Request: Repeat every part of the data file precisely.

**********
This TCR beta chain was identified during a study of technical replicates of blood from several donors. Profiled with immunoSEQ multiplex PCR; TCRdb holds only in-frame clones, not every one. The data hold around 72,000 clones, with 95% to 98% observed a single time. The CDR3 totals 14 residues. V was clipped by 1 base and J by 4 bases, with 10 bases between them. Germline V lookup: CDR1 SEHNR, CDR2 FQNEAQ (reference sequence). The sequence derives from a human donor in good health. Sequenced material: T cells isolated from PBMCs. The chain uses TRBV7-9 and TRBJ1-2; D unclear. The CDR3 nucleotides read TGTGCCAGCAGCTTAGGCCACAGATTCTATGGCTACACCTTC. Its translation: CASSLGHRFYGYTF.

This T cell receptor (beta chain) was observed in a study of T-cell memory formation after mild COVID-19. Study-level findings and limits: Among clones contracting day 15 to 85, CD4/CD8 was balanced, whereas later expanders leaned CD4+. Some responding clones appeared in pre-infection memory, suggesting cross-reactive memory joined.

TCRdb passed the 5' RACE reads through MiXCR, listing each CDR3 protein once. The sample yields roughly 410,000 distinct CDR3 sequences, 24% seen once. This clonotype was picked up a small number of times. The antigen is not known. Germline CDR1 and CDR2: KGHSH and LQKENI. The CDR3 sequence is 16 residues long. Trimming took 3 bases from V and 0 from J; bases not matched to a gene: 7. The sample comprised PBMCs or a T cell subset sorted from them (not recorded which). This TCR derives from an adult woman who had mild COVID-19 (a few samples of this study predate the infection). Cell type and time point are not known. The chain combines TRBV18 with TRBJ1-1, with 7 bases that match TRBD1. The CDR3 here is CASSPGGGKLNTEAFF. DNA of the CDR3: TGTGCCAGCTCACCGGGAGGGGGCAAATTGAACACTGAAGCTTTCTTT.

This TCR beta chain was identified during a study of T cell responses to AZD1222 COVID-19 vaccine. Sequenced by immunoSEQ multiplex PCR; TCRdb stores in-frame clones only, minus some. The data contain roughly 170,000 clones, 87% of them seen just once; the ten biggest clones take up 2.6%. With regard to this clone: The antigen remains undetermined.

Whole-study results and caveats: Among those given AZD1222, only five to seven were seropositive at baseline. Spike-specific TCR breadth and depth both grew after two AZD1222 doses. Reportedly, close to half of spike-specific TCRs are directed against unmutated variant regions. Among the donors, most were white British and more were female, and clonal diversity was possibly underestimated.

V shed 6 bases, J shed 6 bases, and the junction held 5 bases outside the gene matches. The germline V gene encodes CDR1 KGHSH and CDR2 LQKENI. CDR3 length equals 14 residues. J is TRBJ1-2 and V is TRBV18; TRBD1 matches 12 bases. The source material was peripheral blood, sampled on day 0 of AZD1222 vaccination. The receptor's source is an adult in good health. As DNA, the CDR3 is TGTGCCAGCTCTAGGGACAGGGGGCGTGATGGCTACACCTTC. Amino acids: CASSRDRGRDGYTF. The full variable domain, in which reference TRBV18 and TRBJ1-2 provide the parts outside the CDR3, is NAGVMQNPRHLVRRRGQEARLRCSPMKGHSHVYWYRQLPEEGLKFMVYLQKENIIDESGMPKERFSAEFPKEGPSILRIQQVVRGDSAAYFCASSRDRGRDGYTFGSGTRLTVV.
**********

This TCR beta chain was identified during a study of technical replicates of blood from several donors. Profiled with immunoSEQ multiplex PCR; TCRdb holds only in-frame clones, not every one. The data hold around 72,000 clones, with 95% to 98% observed a single time. The CDR3 totals 14 residues. V was clipped by 1 base and J by 4 bases, with 10 bases between them. Germline V lookup: CDR1 SEHNR, CDR2 FQNEAQ (reference sequence). The sequence derives from a human donor in good health. Sequenced material: T cells isolated from PBMCs. The chain uses TRBV7-9 and TRBJ1-2; D unclear. The CDR3 nucleotides read TGTGCCAGCAGCTTAGGCCACAGATTCTATGGCTACACCTTC. Its translation: CASSLGHRFYGYTF.

This T cell receptor (beta chain) was observed in a study of T-cell memory formation after mild COVID-19. Study-level findings and limits: Among clones contracting day 15 to 85, CD4/CD8 was balanced, whereas later expanders leaned CD4+. Some responding clones appeared in pre-infection memory, suggesting cross-reactive memory joined.

TCRdb passed the 5' RACE reads through MiXCR, listing each CDR3 protein once. The sample yields roughly 410,000 distinct CDR3 sequences, 24% seen once. This clonotype was picked up a small number of times. The antigen is not known. Germline CDR1 and CDR2: KGHSH and LQKENI. The CDR3 sequence is 16 residues long. Trimming took 3 bases from V and 0 from J; bases not matched to a gene: 7. The sample comprised PBMCs or a T cell subset sorted from them (not recorded which). This TCR derives from an adult woman who had mild COVID-19 (a few samples of this study predate the infection). Cell type and time point are not known. The chain combines TRBV18 with TRBJ1-1, with 7 bases that match TRBD1. The CDR3 here is CASSPGGGKLNTEAFF. DNA of the CDR3: TGTGCCAGCTCACCGGGAGGGGGCAAATTGAACACTGAAGCTTTCTTT.

This TCR beta chain was identified during a study of T cell responses to AZD1222 COVID-19 vaccine. Sequenced by immunoSEQ multiplex PCR; TCRdb stores in-frame clones only, minus some. The data contain roughly 170,000 clones, 87% of them seen just once; the ten biggest clones take up 2.6%. With regard to this clone: The antigen remains undetermined.

Whole-study results and caveats: Among those given AZD1222, only five to seven were seropositive at baseline. Spike-specific TCR breadth and depth both grew after two AZD1222 doses. Reportedly, close to half of spike-specific TCRs are directed against unmutated variant regions. Among the donors, most were white British and more were female, and clonal diversity was possibly underestimated.

V shed 6 bases, J shed 6 bases, and the junction held 5 bases outside the gene matches. The germline V gene encodes CDR1 KGHSH and CDR2 LQKENI. CDR3 length equals 14 residues. J is TRBJ1-2 and V is TRBV18; TRBD1 matches 12 bases. The source material was peripheral blood, sampled on day 0 of AZD1222 vaccination. The receptor's source is an adult in good health. As DNA, the CDR3 is TGTGCCAGCTCTAGGGACAGGGGGCGTGATGGCTACACCTTC. Amino acids: CASSRDRGRDGYTF. The full variable domain, in which reference TRBV18 and TRBJ1-2 provide the parts outside the CDR3, is NAGVMQNPRHLVRRRGQEARLRCSPMKGHSHVYWYRQLPEEGLKFMVYLQKENIIDESGMPKERFSAEFPKEGPSILRIQQVVRGDSAAYFCASSRDRGRDGYTFGSGTRLTVV.